High school can give you a headache.
There are college classes and everyone in a social clique.
Staff at Bishop Lynch High School wanted to help.
“We have a plan for today. Go for it. Blindfolded and everything today, guys,” said teacher Pam Price.
Twice a week, students meet with their Mentor Group, an assigned “House” to which each student and faculty member belongs. They socialize, connect and tackle tasks.
Wayne Carter attended one of the first schools in North Texas to use the “house system”. The students at Bishop Lynch High do things like chair races down the hall.
Students recently had to trust a partner to guide them blindfolded in, under, and through a maze of offices.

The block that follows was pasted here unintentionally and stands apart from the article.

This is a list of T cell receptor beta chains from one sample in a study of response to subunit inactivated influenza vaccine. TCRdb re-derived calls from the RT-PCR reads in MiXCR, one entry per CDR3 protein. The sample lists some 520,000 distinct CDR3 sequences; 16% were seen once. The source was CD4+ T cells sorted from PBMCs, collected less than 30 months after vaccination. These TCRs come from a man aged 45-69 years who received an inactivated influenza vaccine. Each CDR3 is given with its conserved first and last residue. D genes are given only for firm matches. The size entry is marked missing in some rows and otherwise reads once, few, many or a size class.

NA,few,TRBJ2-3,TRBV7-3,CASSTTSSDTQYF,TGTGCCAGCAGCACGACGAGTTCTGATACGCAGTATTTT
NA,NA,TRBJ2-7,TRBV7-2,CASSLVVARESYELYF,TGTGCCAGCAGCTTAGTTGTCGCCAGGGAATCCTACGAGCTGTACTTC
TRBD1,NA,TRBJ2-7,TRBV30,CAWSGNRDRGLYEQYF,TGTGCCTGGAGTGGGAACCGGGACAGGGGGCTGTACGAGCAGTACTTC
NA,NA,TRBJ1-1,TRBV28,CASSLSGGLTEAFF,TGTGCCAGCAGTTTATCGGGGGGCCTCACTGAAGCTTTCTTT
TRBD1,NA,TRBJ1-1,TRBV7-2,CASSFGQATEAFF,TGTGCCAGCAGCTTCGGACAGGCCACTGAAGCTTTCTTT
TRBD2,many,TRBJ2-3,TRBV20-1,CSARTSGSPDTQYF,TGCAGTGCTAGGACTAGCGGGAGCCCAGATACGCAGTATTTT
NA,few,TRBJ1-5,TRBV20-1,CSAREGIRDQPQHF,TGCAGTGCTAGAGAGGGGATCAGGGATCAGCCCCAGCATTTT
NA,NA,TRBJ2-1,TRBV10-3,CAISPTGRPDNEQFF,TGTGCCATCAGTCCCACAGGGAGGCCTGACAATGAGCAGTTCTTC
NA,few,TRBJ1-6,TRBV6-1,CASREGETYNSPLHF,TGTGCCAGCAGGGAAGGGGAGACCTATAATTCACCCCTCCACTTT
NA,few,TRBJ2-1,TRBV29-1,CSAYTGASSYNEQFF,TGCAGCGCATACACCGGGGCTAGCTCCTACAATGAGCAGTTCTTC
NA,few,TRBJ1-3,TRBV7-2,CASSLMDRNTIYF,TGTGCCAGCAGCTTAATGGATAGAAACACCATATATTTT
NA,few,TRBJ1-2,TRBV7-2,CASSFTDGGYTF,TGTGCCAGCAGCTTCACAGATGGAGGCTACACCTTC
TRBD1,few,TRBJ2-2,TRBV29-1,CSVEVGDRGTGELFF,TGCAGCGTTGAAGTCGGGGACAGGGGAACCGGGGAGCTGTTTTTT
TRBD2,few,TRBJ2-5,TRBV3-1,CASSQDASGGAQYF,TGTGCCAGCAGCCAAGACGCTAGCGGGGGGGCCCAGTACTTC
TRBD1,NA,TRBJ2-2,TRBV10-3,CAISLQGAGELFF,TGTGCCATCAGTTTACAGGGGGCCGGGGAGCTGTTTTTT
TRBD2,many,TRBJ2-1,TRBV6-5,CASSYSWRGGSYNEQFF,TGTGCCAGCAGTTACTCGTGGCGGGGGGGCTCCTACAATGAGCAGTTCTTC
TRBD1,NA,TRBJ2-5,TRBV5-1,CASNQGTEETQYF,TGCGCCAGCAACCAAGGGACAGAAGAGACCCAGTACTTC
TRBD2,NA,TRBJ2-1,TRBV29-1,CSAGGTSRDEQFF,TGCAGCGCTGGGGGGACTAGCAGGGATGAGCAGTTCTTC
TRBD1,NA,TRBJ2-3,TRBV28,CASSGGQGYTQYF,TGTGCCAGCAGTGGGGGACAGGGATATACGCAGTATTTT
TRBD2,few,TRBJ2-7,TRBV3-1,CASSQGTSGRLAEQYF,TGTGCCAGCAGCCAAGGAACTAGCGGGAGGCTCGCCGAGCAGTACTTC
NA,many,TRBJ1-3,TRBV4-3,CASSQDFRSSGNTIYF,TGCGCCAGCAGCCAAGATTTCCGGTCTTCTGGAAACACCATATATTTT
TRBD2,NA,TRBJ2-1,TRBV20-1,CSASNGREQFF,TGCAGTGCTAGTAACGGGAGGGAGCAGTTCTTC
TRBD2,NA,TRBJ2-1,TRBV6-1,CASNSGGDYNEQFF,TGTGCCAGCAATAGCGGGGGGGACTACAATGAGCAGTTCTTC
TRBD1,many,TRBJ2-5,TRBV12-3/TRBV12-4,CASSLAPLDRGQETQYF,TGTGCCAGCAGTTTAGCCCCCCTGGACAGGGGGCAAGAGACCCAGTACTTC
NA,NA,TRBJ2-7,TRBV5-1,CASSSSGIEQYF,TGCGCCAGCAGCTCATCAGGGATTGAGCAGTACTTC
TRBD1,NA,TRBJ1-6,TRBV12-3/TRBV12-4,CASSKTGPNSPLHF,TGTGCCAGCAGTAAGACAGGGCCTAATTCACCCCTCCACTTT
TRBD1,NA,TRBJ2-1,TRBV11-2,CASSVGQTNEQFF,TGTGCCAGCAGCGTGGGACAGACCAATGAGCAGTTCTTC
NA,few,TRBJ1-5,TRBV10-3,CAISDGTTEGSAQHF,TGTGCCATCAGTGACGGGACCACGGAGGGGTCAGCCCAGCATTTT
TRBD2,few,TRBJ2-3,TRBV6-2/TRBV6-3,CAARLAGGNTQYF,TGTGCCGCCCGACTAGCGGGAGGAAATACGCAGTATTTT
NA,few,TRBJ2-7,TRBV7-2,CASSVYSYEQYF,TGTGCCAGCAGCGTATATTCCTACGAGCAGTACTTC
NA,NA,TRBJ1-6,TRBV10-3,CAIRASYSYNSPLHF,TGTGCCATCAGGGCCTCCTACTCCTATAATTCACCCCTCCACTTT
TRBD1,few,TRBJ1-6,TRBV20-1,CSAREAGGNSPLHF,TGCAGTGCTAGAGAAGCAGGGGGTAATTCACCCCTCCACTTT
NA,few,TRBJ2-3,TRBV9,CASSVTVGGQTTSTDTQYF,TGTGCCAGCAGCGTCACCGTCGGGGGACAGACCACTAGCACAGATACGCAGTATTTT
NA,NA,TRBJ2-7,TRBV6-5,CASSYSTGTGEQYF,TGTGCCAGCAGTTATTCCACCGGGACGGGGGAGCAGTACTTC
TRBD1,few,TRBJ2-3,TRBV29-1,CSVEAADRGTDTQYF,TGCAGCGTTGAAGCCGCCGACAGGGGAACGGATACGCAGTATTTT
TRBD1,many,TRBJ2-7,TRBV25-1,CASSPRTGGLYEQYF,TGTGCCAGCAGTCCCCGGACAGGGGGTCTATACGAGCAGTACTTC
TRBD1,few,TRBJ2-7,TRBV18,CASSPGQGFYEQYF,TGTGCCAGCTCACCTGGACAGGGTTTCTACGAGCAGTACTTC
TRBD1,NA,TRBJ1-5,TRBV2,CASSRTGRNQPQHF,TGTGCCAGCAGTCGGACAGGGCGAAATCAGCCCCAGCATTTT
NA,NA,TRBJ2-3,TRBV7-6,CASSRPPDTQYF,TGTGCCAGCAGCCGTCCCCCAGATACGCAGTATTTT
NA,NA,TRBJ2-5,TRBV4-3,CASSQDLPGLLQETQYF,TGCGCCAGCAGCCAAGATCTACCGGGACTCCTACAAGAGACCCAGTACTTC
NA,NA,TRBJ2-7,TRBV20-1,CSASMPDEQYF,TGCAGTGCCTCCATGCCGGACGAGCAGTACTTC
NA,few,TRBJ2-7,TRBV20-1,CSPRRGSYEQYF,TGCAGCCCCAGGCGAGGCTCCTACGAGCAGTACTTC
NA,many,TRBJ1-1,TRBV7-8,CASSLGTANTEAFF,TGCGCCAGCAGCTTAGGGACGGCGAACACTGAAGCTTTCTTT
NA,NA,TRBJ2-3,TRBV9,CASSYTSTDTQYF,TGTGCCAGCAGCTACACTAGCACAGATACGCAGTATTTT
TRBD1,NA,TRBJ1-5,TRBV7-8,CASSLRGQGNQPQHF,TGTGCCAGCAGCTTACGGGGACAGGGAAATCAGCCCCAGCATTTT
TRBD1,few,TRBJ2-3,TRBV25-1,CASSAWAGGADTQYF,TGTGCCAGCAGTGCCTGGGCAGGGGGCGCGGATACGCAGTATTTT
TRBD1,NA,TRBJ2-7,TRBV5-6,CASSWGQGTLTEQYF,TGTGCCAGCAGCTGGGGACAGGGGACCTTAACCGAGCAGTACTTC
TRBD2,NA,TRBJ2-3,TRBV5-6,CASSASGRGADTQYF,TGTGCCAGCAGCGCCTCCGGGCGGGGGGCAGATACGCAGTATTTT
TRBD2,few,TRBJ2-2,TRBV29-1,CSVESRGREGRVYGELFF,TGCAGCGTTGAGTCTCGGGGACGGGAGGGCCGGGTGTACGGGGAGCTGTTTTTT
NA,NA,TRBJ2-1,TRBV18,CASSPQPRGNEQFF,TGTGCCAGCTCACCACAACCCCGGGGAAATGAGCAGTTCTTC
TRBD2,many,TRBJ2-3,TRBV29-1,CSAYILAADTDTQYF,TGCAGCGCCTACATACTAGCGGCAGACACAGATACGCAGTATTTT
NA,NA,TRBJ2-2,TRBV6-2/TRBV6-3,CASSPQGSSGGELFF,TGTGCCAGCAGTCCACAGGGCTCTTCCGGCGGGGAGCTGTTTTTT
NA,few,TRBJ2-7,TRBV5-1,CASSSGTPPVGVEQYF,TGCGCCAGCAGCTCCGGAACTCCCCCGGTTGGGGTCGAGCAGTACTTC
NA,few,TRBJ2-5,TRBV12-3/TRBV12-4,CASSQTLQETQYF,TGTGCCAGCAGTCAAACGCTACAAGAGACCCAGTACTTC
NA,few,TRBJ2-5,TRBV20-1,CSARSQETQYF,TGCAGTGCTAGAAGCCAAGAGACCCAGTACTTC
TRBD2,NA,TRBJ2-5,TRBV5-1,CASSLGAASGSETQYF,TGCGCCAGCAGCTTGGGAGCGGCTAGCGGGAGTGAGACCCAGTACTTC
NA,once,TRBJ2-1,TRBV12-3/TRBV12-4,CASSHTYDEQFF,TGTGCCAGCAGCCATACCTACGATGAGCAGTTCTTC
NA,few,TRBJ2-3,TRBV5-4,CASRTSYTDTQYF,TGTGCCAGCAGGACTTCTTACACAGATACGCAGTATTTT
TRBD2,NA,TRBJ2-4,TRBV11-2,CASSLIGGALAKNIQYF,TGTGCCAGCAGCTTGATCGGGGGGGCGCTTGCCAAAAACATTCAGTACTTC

“I was like there was no way she was doing this right. She was going to throw me into things on purpose, so I was really nervous,” student Jillian Jackson said. “Once we started it was really fun. I noticed, ‘Oh, she’s doing that legit and we’re going to get there. “I ended up liking it a lot.”
Jackson says these mentor groups have made a big difference in reducing stress and helping the place feel like family.
Most of the activities are designed by student leaders like Natalie Lark. “I just have a really creative mind,” she said.
After all, what professor would invent chair races in the hallways.
“I love it because you meet new people, especially postgraduates like seniors, sophomores and juniors,” student Aidan Murphy said.
They’ve only been dealing with this at Bishop Lynch for a short time, but students and principals tell us they’re sure it’s having a huge impact.